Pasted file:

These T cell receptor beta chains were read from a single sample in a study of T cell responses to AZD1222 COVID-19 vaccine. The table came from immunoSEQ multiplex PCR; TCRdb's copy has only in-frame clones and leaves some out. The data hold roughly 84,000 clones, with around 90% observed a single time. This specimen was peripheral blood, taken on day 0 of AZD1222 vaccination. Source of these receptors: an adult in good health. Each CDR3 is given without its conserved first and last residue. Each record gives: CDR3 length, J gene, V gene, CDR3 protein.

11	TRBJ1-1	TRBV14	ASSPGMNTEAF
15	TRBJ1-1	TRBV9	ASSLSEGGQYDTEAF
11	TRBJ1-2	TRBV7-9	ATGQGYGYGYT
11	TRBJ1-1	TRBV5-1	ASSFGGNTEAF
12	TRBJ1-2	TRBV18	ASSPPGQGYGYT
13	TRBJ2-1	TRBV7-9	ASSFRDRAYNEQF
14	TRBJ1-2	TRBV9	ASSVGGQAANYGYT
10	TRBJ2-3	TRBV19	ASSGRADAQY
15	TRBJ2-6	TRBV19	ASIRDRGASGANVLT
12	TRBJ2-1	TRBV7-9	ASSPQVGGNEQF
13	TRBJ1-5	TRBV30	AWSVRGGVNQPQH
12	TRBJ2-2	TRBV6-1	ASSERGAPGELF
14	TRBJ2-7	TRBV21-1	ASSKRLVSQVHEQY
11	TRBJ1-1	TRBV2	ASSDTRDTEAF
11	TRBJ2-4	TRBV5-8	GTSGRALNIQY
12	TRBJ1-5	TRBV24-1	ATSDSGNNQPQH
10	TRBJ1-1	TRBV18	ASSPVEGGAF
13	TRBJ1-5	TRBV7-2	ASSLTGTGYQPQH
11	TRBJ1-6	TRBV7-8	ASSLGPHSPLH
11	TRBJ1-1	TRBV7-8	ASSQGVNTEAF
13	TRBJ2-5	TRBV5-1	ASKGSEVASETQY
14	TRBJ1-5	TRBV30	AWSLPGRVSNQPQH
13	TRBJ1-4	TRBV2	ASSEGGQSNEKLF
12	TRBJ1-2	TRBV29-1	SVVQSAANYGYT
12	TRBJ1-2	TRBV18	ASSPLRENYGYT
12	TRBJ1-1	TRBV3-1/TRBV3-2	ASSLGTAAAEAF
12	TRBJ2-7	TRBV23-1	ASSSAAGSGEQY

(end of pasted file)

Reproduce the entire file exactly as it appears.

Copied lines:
These T cell receptor beta chains were read from a single sample in a study of T cell responses to AZD1222 COVID-19 vaccine. The table came from immunoSEQ multiplex PCR; TCRdb's copy has only in-frame clones and leaves some out. The data hold roughly 84,000 clones, with around 90% observed a single time. This specimen was peripheral blood, taken on day 0 of AZD1222 vaccination. Source of these receptors: an adult in good health. Each CDR3 is given without its conserved first and last residue. Each record gives: CDR3 length, J gene, V gene, CDR3 protein.

11	TRBJ1-1	TRBV14	ASSPGMNTEAF
15	TRBJ1-1	TRBV9	ASSLSEGGQYDTEAF
11	TRBJ1-2	TRBV7-9	ATGQGYGYGYT
11	TRBJ1-1	TRBV5-1	ASSFGGNTEAF
12	TRBJ1-2	TRBV18	ASSPPGQGYGYT
13	TRBJ2-1	TRBV7-9	ASSFRDRAYNEQF
14	TRBJ1-2	TRBV9	ASSVGGQAANYGYT
10	TRBJ2-3	TRBV19	ASSGRADAQY
15	TRBJ2-6	TRBV19	ASIRDRGASGANVLT
12	TRBJ2-1	TRBV7-9	ASSPQVGGNEQF
13	TRBJ1-5	TRBV30	AWSVRGGVNQPQH
12	TRBJ2-2	TRBV6-1	ASSERGAPGELF
14	TRBJ2-7	TRBV21-1	ASSKRLVSQVHEQY
11	TRBJ1-1	TRBV2	ASSDTRDTEAF
11	TRBJ2-4	TRBV5-8	GTSGRALNIQY
12	TRBJ1-5	TRBV24-1	ATSDSGNNQPQH
10	TRBJ1-1	TRBV18	ASSPVEGGAF
13	TRBJ1-5	TRBV7-2	ASSLTGTGYQPQH
11	TRBJ1-6	TRBV7-8	ASSLGPHSPLH
11	TRBJ1-1	TRBV7-8	ASSQGVNTEAF
13	TRBJ2-5	TRBV5-1	ASKGSEVASETQY
14	TRBJ1-5	TRBV30	AWSLPGRVSNQPQH
13	TRBJ1-4	TRBV2	ASSEGGQSNEKLF
12	TRBJ1-2	TRBV29-1	SVVQSAANYGYT
12	TRBJ1-2	TRBV18	ASSPLRENYGYT
12	TRBJ1-1	TRBV3-1/TRBV3-2	ASSLGTAAAEAF
12	TRBJ2-7	TRBV23-1	ASSSAAGSGEQY